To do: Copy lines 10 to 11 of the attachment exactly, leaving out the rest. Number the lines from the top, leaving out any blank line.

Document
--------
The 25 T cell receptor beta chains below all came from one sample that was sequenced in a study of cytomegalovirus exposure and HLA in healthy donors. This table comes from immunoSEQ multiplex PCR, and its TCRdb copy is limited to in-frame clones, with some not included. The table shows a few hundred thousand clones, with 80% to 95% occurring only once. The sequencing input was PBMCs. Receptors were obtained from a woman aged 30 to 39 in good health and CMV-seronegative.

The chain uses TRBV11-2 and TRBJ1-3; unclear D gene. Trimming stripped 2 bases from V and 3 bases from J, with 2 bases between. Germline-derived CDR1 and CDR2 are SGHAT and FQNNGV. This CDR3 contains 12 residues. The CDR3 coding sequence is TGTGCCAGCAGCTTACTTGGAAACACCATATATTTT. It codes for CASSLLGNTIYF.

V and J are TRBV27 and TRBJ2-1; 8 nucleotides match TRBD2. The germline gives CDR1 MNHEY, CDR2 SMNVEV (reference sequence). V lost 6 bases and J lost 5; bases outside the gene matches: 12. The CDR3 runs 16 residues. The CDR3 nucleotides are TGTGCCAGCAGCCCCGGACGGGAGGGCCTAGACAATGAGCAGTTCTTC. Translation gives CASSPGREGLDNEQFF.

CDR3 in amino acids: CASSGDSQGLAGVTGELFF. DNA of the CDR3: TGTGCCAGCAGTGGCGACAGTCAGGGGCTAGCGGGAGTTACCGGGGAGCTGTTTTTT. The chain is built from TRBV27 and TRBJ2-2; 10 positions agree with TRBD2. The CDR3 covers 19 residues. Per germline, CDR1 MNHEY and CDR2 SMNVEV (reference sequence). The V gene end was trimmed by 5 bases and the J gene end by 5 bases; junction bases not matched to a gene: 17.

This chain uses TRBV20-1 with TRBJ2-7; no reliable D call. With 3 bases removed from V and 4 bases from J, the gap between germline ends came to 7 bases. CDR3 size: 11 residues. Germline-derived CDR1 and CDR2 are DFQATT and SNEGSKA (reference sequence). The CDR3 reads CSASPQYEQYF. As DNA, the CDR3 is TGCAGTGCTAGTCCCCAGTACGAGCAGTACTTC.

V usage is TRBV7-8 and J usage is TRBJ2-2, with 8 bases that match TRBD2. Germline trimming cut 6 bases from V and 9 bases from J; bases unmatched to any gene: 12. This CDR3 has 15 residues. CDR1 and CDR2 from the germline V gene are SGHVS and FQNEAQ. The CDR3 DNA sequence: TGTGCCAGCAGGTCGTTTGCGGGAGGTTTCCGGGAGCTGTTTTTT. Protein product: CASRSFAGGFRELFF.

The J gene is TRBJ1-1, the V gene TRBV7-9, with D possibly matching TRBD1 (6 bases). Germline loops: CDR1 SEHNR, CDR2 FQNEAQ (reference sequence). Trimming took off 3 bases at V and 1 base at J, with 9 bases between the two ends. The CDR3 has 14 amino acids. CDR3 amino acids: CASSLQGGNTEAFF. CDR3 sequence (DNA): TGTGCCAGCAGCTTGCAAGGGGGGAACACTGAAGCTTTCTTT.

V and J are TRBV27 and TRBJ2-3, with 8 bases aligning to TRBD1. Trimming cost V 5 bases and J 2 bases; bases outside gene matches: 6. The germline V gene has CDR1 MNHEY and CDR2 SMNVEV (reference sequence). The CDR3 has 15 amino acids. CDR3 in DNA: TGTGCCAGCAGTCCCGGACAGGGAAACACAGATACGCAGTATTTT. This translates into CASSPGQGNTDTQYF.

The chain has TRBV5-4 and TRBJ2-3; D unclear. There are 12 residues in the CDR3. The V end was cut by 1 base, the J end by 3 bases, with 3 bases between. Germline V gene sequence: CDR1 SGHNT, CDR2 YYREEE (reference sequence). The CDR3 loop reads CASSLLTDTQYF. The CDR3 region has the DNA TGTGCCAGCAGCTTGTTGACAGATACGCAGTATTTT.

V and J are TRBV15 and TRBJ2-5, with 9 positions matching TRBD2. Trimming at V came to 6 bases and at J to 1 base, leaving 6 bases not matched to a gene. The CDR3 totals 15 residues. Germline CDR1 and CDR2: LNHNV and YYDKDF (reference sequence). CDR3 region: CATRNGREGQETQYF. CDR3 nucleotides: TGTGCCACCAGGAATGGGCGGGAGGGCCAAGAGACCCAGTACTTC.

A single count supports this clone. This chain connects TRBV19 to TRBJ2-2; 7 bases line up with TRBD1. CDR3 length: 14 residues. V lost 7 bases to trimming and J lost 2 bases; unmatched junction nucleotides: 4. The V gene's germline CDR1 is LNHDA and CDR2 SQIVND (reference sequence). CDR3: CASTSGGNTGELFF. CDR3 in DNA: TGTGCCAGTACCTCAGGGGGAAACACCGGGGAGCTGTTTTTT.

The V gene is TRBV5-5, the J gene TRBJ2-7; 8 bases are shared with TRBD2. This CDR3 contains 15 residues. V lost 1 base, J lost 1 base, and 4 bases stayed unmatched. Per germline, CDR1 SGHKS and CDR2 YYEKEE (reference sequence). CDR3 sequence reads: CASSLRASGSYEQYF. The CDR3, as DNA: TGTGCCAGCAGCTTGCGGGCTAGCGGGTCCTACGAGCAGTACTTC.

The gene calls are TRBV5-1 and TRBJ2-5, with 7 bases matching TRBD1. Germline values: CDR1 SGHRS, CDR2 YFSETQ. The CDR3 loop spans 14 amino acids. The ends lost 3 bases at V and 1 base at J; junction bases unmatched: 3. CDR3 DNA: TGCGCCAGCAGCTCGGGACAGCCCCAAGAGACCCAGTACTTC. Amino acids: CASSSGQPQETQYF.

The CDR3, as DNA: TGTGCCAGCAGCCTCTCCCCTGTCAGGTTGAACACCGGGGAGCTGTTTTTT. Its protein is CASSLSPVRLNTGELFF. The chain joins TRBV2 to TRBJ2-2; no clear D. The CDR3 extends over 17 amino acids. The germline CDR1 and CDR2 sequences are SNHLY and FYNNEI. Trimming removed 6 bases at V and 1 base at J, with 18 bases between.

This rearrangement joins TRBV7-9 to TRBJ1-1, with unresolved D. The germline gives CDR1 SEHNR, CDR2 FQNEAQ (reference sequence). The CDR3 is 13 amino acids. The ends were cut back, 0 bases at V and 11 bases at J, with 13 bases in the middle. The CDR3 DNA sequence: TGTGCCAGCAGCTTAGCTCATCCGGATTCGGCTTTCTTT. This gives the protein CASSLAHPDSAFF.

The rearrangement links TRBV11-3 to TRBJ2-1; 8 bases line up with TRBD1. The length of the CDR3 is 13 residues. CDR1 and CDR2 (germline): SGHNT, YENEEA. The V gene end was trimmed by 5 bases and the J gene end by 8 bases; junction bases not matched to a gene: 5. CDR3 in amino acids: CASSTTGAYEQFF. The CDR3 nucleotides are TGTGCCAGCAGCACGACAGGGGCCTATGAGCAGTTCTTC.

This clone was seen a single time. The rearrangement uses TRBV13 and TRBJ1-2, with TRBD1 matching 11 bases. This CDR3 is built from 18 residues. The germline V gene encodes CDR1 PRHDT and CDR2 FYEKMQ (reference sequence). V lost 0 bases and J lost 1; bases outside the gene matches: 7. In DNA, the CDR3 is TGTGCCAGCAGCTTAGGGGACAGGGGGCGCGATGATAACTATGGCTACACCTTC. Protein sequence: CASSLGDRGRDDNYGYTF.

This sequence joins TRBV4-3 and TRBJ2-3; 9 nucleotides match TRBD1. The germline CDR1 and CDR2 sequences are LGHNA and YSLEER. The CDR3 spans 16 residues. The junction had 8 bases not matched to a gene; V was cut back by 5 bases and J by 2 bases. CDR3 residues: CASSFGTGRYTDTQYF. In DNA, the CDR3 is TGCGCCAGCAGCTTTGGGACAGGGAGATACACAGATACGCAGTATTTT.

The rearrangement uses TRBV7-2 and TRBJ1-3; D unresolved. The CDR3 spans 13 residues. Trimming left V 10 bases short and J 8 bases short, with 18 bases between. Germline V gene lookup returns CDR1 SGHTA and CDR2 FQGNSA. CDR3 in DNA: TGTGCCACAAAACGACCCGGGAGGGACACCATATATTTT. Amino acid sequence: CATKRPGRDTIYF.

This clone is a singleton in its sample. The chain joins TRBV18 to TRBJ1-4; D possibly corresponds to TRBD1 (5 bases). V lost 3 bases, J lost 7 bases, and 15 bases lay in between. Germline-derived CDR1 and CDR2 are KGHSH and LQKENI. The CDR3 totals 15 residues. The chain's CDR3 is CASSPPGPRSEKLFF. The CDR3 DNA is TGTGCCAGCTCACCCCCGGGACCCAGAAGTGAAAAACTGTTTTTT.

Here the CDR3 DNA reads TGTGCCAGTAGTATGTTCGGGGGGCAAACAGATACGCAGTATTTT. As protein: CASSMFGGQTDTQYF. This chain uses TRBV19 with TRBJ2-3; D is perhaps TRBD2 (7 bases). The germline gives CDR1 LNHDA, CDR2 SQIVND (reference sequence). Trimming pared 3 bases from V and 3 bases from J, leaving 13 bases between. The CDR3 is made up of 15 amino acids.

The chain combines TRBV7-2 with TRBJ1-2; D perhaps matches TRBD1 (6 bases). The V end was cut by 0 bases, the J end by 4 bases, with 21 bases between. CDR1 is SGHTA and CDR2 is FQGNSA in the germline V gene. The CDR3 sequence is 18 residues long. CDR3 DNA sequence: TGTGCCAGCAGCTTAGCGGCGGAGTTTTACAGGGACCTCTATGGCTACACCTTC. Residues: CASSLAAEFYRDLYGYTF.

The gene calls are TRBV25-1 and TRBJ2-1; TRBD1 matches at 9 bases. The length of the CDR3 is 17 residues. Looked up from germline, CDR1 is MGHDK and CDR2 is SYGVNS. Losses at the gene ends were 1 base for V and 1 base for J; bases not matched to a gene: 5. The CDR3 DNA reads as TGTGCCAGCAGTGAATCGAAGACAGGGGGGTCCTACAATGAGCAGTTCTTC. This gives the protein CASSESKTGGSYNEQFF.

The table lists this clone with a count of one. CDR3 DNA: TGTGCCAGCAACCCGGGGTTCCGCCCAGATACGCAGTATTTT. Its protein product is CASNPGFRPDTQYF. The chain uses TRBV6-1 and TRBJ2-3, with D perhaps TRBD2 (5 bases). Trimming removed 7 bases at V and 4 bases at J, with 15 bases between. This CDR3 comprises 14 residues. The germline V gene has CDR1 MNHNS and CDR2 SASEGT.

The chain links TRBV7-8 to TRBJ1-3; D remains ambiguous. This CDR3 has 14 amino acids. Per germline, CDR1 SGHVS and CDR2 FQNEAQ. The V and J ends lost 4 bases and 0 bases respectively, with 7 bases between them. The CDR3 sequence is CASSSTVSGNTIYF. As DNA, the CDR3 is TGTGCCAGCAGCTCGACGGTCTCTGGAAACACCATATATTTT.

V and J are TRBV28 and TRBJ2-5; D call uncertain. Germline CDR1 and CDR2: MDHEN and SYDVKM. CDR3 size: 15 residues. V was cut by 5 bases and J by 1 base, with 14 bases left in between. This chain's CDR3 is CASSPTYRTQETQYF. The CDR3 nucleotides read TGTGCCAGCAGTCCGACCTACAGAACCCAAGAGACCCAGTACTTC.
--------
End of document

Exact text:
V and J are TRBV15 and TRBJ2-5, with 9 positions matching TRBD2. Trimming at V came to 6 bases and at J to 1 base, leaving 6 bases not matched to a gene. The CDR3 totals 15 residues. Germline CDR1 and CDR2: LNHNV and YYDKDF (reference sequence). CDR3 region: CATRNGREGQETQYF. CDR3 nucleotides: TGTGCCACCAGGAATGGGCGGGAGGGCCAAGAGACCCAGTACTTC.

A single count supports this clone. This chain connects TRBV19 to TRBJ2-2; 7 bases line up with TRBD1. CDR3 length: 14 residues. V lost 7 bases to trimming and J lost 2 bases; unmatched junction nucleotides: 4. The V gene's germline CDR1 is LNHDA and CDR2 SQIVND (reference sequence). CDR3: CASTSGGNTGELFF. CDR3 in DNA: TGTGCCAGTACCTCAGGGGGAAACACCGGGGAGCTGTTTTTT.